Alameda County Public Defender Roz Silvaggio / Louis Goodman

Roz Silvaggio/ Louis Goodman Transcript

[00:00:00] Louis Goodman: Hello, and welcome to Love Thy Lawyer where we talk to real lawyers about their lives in and out of the practice of law, how they got to be lawyers and what their experience has been. I’m Louis Goodman, the host of the show, and yes, I’m a lawyer. Nobody’s perfect.
She is a rising star in the Alameda County Public Defender’s Office.
She is equally at home with a busy pretrial calendar, a jury trial or preliminary exam. She exudes confidence in the courtroom. She’s been known to relax with a good glass of fine wine, and she is the mother of two children. Roz. Silvaggio welcome to Love Thy Lawyer.
Roz Silvaggio: Thank you so much. I love that intro.
Louis Goodman: Well, it’s true. Isn’t it?
Roz Silvaggio: A hundred percent. I mean, the part about the wine and the kids, definitely everything else. I don’t know.
[00:01:00] Louis Goodman: Find out. Are you going to the office these days? Are you strictly working from home?
Roz Silvaggio: I’m actually not working at all at the moment. I’m home with my two kiddos, Brooklyn and Rocco.
And Mr. Rocco, as we call him is just nine months old. Yeah. I’m changing a lot of diapers. And I got to tell you, it’s a lot harder being home than being anywhere in the courtroom.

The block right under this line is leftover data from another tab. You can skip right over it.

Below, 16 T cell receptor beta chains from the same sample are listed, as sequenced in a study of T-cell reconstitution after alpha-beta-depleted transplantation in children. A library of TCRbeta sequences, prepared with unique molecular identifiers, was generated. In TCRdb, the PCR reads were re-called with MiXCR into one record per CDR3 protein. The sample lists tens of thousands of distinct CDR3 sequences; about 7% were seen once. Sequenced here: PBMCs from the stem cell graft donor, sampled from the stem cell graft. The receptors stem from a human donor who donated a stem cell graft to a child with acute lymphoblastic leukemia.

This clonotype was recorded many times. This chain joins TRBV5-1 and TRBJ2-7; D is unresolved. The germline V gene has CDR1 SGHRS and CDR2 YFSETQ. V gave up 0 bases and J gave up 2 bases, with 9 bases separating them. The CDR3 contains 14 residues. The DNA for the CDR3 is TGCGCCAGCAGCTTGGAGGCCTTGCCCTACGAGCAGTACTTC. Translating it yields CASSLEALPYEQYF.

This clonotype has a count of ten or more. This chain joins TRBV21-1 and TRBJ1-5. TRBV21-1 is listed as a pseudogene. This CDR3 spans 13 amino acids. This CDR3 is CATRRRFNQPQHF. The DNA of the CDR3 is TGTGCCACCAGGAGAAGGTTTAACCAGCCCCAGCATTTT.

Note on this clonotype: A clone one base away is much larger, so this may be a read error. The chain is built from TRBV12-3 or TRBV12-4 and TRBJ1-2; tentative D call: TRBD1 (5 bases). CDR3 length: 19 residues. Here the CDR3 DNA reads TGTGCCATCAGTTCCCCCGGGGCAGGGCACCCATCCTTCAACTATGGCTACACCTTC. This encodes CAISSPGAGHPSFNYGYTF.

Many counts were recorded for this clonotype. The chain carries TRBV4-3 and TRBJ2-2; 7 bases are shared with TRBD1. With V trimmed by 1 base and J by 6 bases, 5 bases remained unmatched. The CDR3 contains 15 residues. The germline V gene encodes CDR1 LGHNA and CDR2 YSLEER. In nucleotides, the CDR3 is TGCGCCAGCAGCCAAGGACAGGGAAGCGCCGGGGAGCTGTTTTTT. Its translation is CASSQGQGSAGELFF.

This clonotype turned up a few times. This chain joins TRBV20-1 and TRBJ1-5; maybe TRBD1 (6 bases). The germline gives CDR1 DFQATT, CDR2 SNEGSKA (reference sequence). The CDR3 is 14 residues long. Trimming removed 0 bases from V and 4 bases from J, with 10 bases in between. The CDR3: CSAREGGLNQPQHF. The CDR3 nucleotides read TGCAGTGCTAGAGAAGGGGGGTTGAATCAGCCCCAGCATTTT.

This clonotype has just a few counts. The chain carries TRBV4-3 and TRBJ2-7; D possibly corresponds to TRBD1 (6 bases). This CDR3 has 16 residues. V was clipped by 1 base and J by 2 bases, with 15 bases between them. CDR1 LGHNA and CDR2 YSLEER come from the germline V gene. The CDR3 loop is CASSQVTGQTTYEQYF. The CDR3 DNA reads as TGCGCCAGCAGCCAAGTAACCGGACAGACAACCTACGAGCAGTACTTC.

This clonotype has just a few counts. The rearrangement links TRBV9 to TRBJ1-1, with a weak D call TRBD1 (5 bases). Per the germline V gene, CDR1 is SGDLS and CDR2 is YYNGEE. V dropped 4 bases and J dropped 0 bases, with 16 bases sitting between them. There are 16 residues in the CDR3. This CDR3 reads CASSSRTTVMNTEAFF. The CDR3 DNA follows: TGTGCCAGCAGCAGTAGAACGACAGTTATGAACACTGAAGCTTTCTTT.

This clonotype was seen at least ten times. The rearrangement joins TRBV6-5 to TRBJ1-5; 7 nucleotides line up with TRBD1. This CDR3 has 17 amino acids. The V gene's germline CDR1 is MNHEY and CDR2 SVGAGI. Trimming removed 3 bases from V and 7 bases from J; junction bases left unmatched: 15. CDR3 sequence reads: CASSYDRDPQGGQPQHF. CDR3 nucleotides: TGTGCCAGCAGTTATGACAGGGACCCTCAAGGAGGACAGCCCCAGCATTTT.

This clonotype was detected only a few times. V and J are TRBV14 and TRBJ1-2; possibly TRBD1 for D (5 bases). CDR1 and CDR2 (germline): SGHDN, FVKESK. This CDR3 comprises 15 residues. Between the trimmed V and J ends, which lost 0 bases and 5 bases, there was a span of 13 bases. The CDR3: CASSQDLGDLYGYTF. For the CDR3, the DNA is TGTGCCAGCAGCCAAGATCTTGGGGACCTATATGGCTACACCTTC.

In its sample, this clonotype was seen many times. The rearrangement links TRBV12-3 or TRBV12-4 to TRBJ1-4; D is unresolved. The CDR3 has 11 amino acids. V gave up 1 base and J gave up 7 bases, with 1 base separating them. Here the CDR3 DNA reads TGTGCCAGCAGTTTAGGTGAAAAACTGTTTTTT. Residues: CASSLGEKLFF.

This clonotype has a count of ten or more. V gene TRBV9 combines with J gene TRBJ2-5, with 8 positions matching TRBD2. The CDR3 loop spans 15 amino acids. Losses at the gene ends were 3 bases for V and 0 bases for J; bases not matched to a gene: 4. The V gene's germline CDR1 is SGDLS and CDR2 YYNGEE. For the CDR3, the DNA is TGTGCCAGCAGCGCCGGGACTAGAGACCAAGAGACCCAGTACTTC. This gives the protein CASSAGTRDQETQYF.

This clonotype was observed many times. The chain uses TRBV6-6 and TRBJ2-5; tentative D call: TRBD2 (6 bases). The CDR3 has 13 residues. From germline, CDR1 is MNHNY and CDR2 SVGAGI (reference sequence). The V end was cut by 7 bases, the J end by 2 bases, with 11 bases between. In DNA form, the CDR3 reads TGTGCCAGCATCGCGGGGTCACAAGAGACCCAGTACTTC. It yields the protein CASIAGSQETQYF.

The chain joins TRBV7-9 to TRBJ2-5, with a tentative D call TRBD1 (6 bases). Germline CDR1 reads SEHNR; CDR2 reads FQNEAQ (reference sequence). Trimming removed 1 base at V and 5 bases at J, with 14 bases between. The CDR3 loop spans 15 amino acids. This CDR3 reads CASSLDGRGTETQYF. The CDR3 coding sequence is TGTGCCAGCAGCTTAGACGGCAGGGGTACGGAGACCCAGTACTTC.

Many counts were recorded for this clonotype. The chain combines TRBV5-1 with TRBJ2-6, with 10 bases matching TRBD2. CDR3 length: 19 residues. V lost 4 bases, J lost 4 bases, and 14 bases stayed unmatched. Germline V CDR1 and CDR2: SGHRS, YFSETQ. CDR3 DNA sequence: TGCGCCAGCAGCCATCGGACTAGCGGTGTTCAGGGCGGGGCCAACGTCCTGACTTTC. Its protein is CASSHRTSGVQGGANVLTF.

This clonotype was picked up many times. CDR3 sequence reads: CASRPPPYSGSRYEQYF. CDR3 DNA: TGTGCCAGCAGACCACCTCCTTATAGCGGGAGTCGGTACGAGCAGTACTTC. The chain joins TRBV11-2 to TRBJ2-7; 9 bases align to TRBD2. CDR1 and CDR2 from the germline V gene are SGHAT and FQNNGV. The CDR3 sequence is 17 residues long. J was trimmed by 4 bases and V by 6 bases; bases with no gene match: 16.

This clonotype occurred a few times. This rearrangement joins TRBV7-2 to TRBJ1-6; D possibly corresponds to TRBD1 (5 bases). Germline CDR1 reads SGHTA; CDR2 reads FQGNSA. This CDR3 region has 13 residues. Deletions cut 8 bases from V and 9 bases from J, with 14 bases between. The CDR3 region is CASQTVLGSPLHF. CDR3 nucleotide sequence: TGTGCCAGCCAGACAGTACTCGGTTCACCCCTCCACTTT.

Louis Goodman: You live, where in San Francisco? And where are you from originally?
Roz Silvaggio: I’m from San Luis Obispo. Originally.
Louis Goodman: Is that where you went to High School?
Roz Silvaggio: I did. I went to high school at SLO High, but I actually did my last year of high school, on the East Coast at Cushing Academy, which is a co-ed boarding school outside of Boston.
Louis Goodman: How was that experience for you?
Roz Silvaggio: It was good. I think I needed it. I needed to be away from my small town and have a little bit of independence and it definitely changed my perspective on things.
It really was a life [00:02:00] changing experience for me. And I kind of regret that I wasn’t there all four years of high school.
Louis Goodman: Did you notice like a real difference in terms of being on the East Coast versus being on the West Coast.
Roz Silvaggio: And, you know, I’m married to a New Yorker and people always think that I’m the New Yorker, which I think is a huge compliment, but really I’m from small town, San Luis Obispo, California.
So yeah, there’s definitely a different vibe and a different way of life.
Louis Goodman: Where did you go to college?
Roz Silvaggio: I went to UC Santa Barbara back home. I mean, I miss California in a lot of ways. I’d like to the weather no more, you know, frosty, freak days as I called them on the East coast, because that those winters are super brutal, especially, you know, outside of Boston.
Louis Goodman: Yeah. I Like California, you know, I grew up on the East Coast, but once I got to California, I didn’t develop a lot of interest in going back. How was UC [00:03:00] Santa Barbara?
Roz Silvaggio: That’s great. I mean, it’s a fun school. I still have dear friends who I’ve known since college and the beautiful places. I mean, it’s really, probably one of the most idyllic campuses in the country in terms of being right there on the beach and just riding your bikes through IV and through the campus.
Yeah. How could it get any better than that?
Louis Goodman: Yeah, I’m not sure that it can, at some point you made some decision to apply to law school. When did you first start thinking about being,